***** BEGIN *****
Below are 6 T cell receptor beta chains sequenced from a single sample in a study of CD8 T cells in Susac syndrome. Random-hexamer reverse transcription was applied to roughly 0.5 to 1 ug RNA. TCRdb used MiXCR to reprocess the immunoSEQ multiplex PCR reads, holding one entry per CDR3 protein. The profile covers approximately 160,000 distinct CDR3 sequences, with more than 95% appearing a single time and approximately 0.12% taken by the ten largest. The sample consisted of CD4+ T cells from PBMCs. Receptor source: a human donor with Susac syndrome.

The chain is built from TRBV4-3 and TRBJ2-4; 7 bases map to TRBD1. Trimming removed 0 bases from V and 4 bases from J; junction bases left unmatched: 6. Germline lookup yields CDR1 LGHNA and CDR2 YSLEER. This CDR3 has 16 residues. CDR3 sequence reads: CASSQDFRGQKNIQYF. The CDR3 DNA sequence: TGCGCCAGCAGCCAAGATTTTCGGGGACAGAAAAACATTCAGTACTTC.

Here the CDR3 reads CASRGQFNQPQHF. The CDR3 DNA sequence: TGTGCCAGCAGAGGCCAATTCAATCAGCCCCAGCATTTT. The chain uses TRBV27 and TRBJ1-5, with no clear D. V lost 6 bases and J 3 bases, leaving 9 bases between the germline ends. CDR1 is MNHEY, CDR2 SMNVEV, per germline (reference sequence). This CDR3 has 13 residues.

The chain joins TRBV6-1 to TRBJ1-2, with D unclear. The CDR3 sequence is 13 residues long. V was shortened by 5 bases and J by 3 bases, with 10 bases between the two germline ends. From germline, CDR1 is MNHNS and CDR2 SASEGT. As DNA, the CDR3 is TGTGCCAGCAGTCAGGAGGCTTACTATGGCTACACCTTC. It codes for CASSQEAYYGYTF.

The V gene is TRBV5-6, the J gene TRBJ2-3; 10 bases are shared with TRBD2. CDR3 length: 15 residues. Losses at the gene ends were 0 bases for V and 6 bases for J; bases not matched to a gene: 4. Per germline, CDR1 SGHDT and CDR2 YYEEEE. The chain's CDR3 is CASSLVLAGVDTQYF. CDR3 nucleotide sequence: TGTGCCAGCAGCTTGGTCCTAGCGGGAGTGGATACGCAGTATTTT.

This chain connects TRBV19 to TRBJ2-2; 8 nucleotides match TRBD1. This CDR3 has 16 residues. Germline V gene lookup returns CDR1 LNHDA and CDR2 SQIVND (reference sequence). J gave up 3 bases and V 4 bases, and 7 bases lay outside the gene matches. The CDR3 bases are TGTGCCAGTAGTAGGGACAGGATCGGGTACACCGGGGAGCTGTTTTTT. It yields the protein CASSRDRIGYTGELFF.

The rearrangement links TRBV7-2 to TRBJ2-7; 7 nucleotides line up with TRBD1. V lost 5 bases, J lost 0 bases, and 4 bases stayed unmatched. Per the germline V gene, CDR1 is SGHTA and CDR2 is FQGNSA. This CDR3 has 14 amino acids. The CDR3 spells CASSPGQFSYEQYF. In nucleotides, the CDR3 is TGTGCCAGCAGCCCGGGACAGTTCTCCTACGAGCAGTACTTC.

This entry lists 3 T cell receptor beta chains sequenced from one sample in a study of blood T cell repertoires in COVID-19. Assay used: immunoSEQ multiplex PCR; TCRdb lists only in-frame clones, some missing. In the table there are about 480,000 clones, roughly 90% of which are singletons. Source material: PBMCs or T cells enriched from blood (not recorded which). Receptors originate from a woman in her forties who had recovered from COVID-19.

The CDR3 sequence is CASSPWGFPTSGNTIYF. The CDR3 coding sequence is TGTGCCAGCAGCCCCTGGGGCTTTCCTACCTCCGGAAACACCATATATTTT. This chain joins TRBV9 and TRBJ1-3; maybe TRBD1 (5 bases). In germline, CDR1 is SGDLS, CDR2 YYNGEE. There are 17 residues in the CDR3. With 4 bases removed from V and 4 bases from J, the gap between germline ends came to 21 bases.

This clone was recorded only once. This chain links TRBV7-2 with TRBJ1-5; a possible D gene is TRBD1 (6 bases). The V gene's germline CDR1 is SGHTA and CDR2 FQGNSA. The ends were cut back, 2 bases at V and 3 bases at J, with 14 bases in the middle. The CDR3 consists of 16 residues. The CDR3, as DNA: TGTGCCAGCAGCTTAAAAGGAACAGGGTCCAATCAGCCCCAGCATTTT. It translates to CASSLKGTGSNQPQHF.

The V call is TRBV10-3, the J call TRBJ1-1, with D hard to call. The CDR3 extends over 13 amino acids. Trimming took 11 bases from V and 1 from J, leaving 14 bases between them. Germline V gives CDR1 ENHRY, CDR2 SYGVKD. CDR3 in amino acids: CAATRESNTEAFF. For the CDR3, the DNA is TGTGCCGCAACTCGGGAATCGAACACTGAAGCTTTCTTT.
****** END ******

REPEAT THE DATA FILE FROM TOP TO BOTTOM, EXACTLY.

Below are 6 T cell receptor beta chains sequenced from a single sample in a study of CD8 T cells in Susac syndrome. Random-hexamer reverse transcription was applied to roughly 0.5 to 1 ug RNA. TCRdb used MiXCR to reprocess the immunoSEQ multiplex PCR reads, holding one entry per CDR3 protein. The profile covers approximately 160,000 distinct CDR3 sequences, with more than 95% appearing a single time and approximately 0.12% taken by the ten largest. The sample consisted of CD4+ T cells from PBMCs. Receptor source: a human donor with Susac syndrome.

The chain is built from TRBV4-3 and TRBJ2-4; 7 bases map to TRBD1. Trimming removed 0 bases from V and 4 bases from J; junction bases left unmatched: 6. Germline lookup yields CDR1 LGHNA and CDR2 YSLEER. This CDR3 has 16 residues. CDR3 sequence reads: CASSQDFRGQKNIQYF. The CDR3 DNA sequence: TGCGCCAGCAGCCAAGATTTTCGGGGACAGAAAAACATTCAGTACTTC.

Here the CDR3 reads CASRGQFNQPQHF. The CDR3 DNA sequence: TGTGCCAGCAGAGGCCAATTCAATCAGCCCCAGCATTTT. The chain uses TRBV27 and TRBJ1-5, with no clear D. V lost 6 bases and J 3 bases, leaving 9 bases between the germline ends. CDR1 is MNHEY, CDR2 SMNVEV, per germline (reference sequence). This CDR3 has 13 residues.

The chain joins TRBV6-1 to TRBJ1-2, with D unclear. The CDR3 sequence is 13 residues long. V was shortened by 5 bases and J by 3 bases, with 10 bases between the two germline ends. From germline, CDR1 is MNHNS and CDR2 SASEGT. As DNA, the CDR3 is TGTGCCAGCAGTCAGGAGGCTTACTATGGCTACACCTTC. It codes for CASSQEAYYGYTF.

The V gene is TRBV5-6, the J gene TRBJ2-3; 10 bases are shared with TRBD2. CDR3 length: 15 residues. Losses at the gene ends were 0 bases for V and 6 bases for J; bases not matched to a gene: 4. Per germline, CDR1 SGHDT and CDR2 YYEEEE. The chain's CDR3 is CASSLVLAGVDTQYF. CDR3 nucleotide sequence: TGTGCCAGCAGCTTGGTCCTAGCGGGAGTGGATACGCAGTATTTT.

This chain connects TRBV19 to TRBJ2-2; 8 nucleotides match TRBD1. This CDR3 has 16 residues. Germline V gene lookup returns CDR1 LNHDA and CDR2 SQIVND (reference sequence). J gave up 3 bases and V 4 bases, and 7 bases lay outside the gene matches. The CDR3 bases are TGTGCCAGTAGTAGGGACAGGATCGGGTACACCGGGGAGCTGTTTTTT. It yields the protein CASSRDRIGYTGELFF.

The rearrangement links TRBV7-2 to TRBJ2-7; 7 nucleotides line up with TRBD1. V lost 5 bases, J lost 0 bases, and 4 bases stayed unmatched. Per the germline V gene, CDR1 is SGHTA and CDR2 is FQGNSA. This CDR3 has 14 amino acids. The CDR3 spells CASSPGQFSYEQYF. In nucleotides, the CDR3 is TGTGCCAGCAGCCCGGGACAGTTCTCCTACGAGCAGTACTTC.

This entry lists 3 T cell receptor beta chains sequenced from one sample in a study of blood T cell repertoires in COVID-19. Assay used: immunoSEQ multiplex PCR; TCRdb lists only in-frame clones, some missing. In the table there are about 480,000 clones, roughly 90% of which are singletons. Source material: PBMCs or T cells enriched from blood (not recorded which). Receptors originate from a woman in her forties who had recovered from COVID-19.

The CDR3 sequence is CASSPWGFPTSGNTIYF. The CDR3 coding sequence is TGTGCCAGCAGCCCCTGGGGCTTTCCTACCTCCGGAAACACCATATATTTT. This chain joins TRBV9 and TRBJ1-3; maybe TRBD1 (5 bases). In germline, CDR1 is SGDLS, CDR2 YYNGEE. There are 17 residues in the CDR3. With 4 bases removed from V and 4 bases from J, the gap between germline ends came to 21 bases.

This clone was recorded only once. This chain links TRBV7-2 with TRBJ1-5; a possible D gene is TRBD1 (6 bases). The V gene's germline CDR1 is SGHTA and CDR2 FQGNSA. The ends were cut back, 2 bases at V and 3 bases at J, with 14 bases in the middle. The CDR3 consists of 16 residues. The CDR3, as DNA: TGTGCCAGCAGCTTAAAAGGAACAGGGTCCAATCAGCCCCAGCATTTT. It translates to CASSLKGTGSNQPQHF.

The V call is TRBV10-3, the J call TRBJ1-1, with D hard to call. The CDR3 extends over 13 amino acids. Trimming took 11 bases from V and 1 from J, leaving 14 bases between them. Germline V gives CDR1 ENHRY, CDR2 SYGVKD. CDR3 in amino acids: CAATRESNTEAFF. For the CDR3, the DNA is TGTGCCGCAACTCGGGAATCGAACACTGAAGCTTTCTTT.